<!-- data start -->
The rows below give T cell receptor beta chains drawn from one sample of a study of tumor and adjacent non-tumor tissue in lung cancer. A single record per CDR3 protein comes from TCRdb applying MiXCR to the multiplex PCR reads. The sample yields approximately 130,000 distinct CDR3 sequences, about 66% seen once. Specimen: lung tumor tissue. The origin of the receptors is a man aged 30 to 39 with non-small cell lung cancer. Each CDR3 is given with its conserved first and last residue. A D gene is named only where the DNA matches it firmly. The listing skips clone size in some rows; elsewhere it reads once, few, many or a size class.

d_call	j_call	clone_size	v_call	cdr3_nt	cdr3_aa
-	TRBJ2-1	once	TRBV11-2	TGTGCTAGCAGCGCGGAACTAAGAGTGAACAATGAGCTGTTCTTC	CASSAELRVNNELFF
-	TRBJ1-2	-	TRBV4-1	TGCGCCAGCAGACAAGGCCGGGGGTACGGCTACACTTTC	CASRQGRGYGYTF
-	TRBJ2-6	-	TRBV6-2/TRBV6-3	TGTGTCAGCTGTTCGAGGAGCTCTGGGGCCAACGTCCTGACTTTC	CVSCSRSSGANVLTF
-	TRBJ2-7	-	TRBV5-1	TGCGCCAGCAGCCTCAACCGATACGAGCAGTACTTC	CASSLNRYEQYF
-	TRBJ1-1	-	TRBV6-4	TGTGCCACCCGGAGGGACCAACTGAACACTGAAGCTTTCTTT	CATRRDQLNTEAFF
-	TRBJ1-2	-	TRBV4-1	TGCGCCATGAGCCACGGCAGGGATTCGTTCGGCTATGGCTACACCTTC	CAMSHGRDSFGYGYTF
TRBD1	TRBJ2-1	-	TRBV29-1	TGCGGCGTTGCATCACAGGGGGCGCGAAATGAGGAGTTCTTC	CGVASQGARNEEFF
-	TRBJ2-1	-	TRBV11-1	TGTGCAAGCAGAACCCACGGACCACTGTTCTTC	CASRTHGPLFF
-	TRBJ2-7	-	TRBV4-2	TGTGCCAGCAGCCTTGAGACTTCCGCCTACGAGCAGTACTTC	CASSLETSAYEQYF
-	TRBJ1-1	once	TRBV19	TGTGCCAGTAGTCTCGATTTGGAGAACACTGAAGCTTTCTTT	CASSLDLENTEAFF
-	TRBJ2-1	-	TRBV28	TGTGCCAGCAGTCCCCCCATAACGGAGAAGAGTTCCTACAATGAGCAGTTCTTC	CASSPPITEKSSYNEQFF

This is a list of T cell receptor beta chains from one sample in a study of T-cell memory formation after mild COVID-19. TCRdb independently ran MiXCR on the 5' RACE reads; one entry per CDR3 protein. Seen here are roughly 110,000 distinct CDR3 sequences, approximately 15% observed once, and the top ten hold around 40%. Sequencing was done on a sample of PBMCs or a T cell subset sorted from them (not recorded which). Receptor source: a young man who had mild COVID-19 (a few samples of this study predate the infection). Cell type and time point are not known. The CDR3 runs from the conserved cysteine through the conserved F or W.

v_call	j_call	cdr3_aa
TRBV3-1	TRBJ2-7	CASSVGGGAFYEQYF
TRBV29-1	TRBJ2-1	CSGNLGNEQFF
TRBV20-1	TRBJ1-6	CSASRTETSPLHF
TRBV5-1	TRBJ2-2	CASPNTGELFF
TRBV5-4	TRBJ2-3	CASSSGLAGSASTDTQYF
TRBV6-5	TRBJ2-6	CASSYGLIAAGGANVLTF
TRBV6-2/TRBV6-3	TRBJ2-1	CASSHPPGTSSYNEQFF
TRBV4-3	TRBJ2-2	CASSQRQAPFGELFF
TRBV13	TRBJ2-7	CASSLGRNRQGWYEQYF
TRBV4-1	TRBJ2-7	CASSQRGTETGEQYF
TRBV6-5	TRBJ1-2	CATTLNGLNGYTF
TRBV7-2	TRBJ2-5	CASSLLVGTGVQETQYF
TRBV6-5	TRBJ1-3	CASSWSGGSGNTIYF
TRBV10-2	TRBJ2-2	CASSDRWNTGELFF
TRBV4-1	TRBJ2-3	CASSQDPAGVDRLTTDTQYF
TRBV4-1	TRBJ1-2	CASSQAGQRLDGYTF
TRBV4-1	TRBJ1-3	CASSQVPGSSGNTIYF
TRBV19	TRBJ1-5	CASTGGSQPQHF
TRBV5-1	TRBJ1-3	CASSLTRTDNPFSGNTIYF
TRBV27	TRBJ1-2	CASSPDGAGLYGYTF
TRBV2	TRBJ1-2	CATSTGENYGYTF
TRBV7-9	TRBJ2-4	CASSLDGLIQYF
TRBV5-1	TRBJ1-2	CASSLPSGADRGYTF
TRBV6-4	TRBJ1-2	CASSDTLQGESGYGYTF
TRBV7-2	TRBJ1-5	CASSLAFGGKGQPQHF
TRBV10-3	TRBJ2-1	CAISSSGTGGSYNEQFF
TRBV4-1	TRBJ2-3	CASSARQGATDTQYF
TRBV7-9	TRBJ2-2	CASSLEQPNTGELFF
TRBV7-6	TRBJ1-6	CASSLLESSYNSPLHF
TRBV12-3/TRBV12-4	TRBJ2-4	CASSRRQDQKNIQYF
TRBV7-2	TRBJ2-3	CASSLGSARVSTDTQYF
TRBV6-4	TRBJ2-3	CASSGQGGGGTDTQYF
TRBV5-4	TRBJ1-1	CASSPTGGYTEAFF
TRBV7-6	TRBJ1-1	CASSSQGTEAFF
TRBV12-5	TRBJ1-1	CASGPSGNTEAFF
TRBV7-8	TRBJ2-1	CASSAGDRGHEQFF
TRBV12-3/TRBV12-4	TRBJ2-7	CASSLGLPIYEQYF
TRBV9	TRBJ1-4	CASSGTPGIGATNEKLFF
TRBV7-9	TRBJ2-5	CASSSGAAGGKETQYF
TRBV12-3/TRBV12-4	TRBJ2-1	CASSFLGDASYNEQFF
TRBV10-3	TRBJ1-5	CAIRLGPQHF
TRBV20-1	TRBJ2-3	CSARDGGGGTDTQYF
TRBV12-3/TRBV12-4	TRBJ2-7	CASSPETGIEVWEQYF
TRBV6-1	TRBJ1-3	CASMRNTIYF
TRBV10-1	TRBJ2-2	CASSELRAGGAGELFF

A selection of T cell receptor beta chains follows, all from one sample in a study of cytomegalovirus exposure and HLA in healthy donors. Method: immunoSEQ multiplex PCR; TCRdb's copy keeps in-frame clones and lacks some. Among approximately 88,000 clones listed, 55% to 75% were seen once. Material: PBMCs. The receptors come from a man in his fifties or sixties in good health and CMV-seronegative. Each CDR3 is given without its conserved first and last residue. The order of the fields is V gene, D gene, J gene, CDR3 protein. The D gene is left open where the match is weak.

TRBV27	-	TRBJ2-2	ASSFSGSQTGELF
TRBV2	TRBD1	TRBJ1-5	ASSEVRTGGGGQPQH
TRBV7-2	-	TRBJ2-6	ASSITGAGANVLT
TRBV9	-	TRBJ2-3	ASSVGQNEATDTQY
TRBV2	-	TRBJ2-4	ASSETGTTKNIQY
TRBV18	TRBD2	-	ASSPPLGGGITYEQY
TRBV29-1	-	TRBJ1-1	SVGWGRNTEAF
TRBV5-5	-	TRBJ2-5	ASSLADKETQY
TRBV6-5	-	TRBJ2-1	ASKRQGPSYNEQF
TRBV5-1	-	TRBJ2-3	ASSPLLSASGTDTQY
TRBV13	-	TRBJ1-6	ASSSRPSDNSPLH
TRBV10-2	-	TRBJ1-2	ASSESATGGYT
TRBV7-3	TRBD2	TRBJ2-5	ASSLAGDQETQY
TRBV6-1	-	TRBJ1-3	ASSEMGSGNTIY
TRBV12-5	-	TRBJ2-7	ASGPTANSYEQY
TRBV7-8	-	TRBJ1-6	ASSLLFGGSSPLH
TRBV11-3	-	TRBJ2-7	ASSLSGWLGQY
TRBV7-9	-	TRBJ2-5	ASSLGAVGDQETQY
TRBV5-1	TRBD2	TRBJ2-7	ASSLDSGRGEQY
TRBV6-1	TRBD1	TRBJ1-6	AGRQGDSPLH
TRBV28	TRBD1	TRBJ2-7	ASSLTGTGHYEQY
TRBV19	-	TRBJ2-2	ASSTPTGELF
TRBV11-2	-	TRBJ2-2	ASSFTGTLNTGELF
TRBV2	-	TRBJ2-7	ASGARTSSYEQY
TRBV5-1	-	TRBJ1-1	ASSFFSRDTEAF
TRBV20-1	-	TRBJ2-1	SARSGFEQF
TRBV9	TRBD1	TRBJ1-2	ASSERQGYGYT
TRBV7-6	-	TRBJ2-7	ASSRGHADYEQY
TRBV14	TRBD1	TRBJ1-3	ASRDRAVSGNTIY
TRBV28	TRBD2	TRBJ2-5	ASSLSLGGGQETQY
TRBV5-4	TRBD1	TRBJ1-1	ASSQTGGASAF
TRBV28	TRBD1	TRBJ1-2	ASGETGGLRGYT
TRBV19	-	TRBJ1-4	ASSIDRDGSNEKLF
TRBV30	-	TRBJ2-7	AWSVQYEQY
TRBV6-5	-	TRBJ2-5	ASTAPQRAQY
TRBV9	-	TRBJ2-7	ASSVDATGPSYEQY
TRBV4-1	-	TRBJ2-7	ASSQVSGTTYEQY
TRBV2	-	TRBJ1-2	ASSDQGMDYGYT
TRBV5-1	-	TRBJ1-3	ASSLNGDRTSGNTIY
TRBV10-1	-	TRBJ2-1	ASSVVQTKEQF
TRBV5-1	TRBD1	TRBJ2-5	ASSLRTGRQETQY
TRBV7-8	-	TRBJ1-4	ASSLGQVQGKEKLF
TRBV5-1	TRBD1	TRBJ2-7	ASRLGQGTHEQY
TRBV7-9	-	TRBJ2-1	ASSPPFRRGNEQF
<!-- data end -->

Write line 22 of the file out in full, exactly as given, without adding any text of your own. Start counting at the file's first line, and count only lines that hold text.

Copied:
TRBV6-2/TRBV6-3	TRBJ2-1	CASSHPPGTSSYNEQFF